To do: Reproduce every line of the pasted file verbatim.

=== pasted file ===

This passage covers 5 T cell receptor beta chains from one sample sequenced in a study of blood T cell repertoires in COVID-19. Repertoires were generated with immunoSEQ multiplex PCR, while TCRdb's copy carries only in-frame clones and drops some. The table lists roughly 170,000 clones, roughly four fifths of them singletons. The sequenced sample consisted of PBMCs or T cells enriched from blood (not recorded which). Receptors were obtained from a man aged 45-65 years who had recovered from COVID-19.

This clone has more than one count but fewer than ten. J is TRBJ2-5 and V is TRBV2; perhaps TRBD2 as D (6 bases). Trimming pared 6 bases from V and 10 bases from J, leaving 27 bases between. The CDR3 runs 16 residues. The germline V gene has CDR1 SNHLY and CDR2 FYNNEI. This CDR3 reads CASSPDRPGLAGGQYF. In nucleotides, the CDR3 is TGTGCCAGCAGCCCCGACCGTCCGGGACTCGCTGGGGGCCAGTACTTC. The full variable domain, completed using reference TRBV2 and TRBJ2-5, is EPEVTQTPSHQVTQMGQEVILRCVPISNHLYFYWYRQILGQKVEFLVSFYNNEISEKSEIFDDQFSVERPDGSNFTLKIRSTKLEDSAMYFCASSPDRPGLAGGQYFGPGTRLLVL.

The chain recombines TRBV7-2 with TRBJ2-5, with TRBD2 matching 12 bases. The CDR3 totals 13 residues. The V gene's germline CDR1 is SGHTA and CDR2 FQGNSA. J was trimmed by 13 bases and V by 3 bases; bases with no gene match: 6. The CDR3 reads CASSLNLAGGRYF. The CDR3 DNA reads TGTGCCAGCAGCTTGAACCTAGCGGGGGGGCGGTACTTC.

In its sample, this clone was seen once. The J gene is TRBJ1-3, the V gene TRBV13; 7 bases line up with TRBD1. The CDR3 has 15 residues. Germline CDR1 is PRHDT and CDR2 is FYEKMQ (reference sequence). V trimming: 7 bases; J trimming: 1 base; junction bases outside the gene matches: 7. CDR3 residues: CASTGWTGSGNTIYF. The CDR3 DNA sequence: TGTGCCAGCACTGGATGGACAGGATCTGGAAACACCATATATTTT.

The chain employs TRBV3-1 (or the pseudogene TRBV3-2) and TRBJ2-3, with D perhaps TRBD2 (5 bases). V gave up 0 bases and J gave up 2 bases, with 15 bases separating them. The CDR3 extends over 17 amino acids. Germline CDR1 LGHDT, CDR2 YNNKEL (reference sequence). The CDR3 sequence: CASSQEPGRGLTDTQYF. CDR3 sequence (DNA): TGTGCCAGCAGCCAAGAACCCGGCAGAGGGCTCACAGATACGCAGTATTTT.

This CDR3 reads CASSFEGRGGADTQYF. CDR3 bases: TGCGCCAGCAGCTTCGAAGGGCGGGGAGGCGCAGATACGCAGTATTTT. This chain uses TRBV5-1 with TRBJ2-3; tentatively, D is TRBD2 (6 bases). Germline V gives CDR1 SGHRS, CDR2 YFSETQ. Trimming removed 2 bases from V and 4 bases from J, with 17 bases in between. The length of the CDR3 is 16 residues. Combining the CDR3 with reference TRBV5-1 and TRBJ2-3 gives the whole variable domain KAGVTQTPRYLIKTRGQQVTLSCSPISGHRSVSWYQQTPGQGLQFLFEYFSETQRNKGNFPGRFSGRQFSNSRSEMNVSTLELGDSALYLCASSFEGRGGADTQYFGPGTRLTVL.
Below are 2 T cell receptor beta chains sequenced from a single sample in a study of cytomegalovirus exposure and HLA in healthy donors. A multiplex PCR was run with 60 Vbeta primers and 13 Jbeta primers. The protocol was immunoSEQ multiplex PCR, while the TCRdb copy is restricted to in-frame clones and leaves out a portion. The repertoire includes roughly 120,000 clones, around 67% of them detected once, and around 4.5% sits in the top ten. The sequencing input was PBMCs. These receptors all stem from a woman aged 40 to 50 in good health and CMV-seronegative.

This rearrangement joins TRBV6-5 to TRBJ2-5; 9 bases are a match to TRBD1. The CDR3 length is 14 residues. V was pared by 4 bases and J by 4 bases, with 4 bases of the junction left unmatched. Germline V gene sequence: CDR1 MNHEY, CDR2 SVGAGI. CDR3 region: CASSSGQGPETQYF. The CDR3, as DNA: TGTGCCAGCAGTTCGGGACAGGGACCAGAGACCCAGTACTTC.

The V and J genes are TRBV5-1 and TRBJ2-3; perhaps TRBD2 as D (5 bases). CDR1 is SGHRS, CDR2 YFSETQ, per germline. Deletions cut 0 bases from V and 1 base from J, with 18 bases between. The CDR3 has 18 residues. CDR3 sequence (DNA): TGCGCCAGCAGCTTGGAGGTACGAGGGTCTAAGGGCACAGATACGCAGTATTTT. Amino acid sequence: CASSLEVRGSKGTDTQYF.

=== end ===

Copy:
This passage covers 5 T cell receptor beta chains from one sample sequenced in a study of blood T cell repertoires in COVID-19. Repertoires were generated with immunoSEQ multiplex PCR, while TCRdb's copy carries only in-frame clones and drops some. The table lists roughly 170,000 clones, roughly four fifths of them singletons. The sequenced sample consisted of PBMCs or T cells enriched from blood (not recorded which). Receptors were obtained from a man aged 45-65 years who had recovered from COVID-19.

This clone has more than one count but fewer than ten. J is TRBJ2-5 and V is TRBV2; perhaps TRBD2 as D (6 bases). Trimming pared 6 bases from V and 10 bases from J, leaving 27 bases between. The CDR3 runs 16 residues. The germline V gene has CDR1 SNHLY and CDR2 FYNNEI. This CDR3 reads CASSPDRPGLAGGQYF. In nucleotides, the CDR3 is TGTGCCAGCAGCCCCGACCGTCCGGGACTCGCTGGGGGCCAGTACTTC. The full variable domain, completed using reference TRBV2 and TRBJ2-5, is EPEVTQTPSHQVTQMGQEVILRCVPISNHLYFYWYRQILGQKVEFLVSFYNNEISEKSEIFDDQFSVERPDGSNFTLKIRSTKLEDSAMYFCASSPDRPGLAGGQYFGPGTRLLVL.

The chain recombines TRBV7-2 with TRBJ2-5, with TRBD2 matching 12 bases. The CDR3 totals 13 residues. The V gene's germline CDR1 is SGHTA and CDR2 FQGNSA. J was trimmed by 13 bases and V by 3 bases; bases with no gene match: 6. The CDR3 reads CASSLNLAGGRYF. The CDR3 DNA reads TGTGCCAGCAGCTTGAACCTAGCGGGGGGGCGGTACTTC.

In its sample, this clone was seen once. The J gene is TRBJ1-3, the V gene TRBV13; 7 bases line up with TRBD1. The CDR3 has 15 residues. Germline CDR1 is PRHDT and CDR2 is FYEKMQ (reference sequence). V trimming: 7 bases; J trimming: 1 base; junction bases outside the gene matches: 7. CDR3 residues: CASTGWTGSGNTIYF. The CDR3 DNA sequence: TGTGCCAGCACTGGATGGACAGGATCTGGAAACACCATATATTTT.

The chain employs TRBV3-1 (or the pseudogene TRBV3-2) and TRBJ2-3, with D perhaps TRBD2 (5 bases). V gave up 0 bases and J gave up 2 bases, with 15 bases separating them. The CDR3 extends over 17 amino acids. Germline CDR1 LGHDT, CDR2 YNNKEL (reference sequence). The CDR3 sequence: CASSQEPGRGLTDTQYF. CDR3 sequence (DNA): TGTGCCAGCAGCCAAGAACCCGGCAGAGGGCTCACAGATACGCAGTATTTT.

This CDR3 reads CASSFEGRGGADTQYF. CDR3 bases: TGCGCCAGCAGCTTCGAAGGGCGGGGAGGCGCAGATACGCAGTATTTT. This chain uses TRBV5-1 with TRBJ2-3; tentatively, D is TRBD2 (6 bases). Germline V gives CDR1 SGHRS, CDR2 YFSETQ. Trimming removed 2 bases from V and 4 bases from J, with 17 bases in between. The length of the CDR3 is 16 residues. Combining the CDR3 with reference TRBV5-1 and TRBJ2-3 gives the whole variable domain KAGVTQTPRYLIKTRGQQVTLSCSPISGHRSVSWYQQTPGQGLQFLFEYFSETQRNKGNFPGRFSGRQFSNSRSEMNVSTLELGDSALYLCASSFEGRGGADTQYFGPGTRLTVL.
Below are 2 T cell receptor beta chains sequenced from a single sample in a study of cytomegalovirus exposure and HLA in healthy donors. A multiplex PCR was run with 60 Vbeta primers and 13 Jbeta primers. The protocol was immunoSEQ multiplex PCR, while the TCRdb copy is restricted to in-frame clones and leaves out a portion. The repertoire includes roughly 120,000 clones, around 67% of them detected once, and around 4.5% sits in the top ten. The sequencing input was PBMCs. These receptors all stem from a woman aged 40 to 50 in good health and CMV-seronegative.

This rearrangement joins TRBV6-5 to TRBJ2-5; 9 bases are a match to TRBD1. The CDR3 length is 14 residues. V was pared by 4 bases and J by 4 bases, with 4 bases of the junction left unmatched. Germline V gene sequence: CDR1 MNHEY, CDR2 SVGAGI. CDR3 region: CASSSGQGPETQYF. The CDR3, as DNA: TGTGCCAGCAGTTCGGGACAGGGACCAGAGACCCAGTACTTC.

The V and J genes are TRBV5-1 and TRBJ2-3; perhaps TRBD2 as D (5 bases). CDR1 is SGHRS, CDR2 YFSETQ, per germline. Deletions cut 0 bases from V and 1 base from J, with 18 bases between. The CDR3 has 18 residues. CDR3 sequence (DNA): TGCGCCAGCAGCTTGGAGGTACGAGGGTCTAAGGGCACAGATACGCAGTATTTT. Amino acid sequence: CASSLEVRGSKGTDTQYF.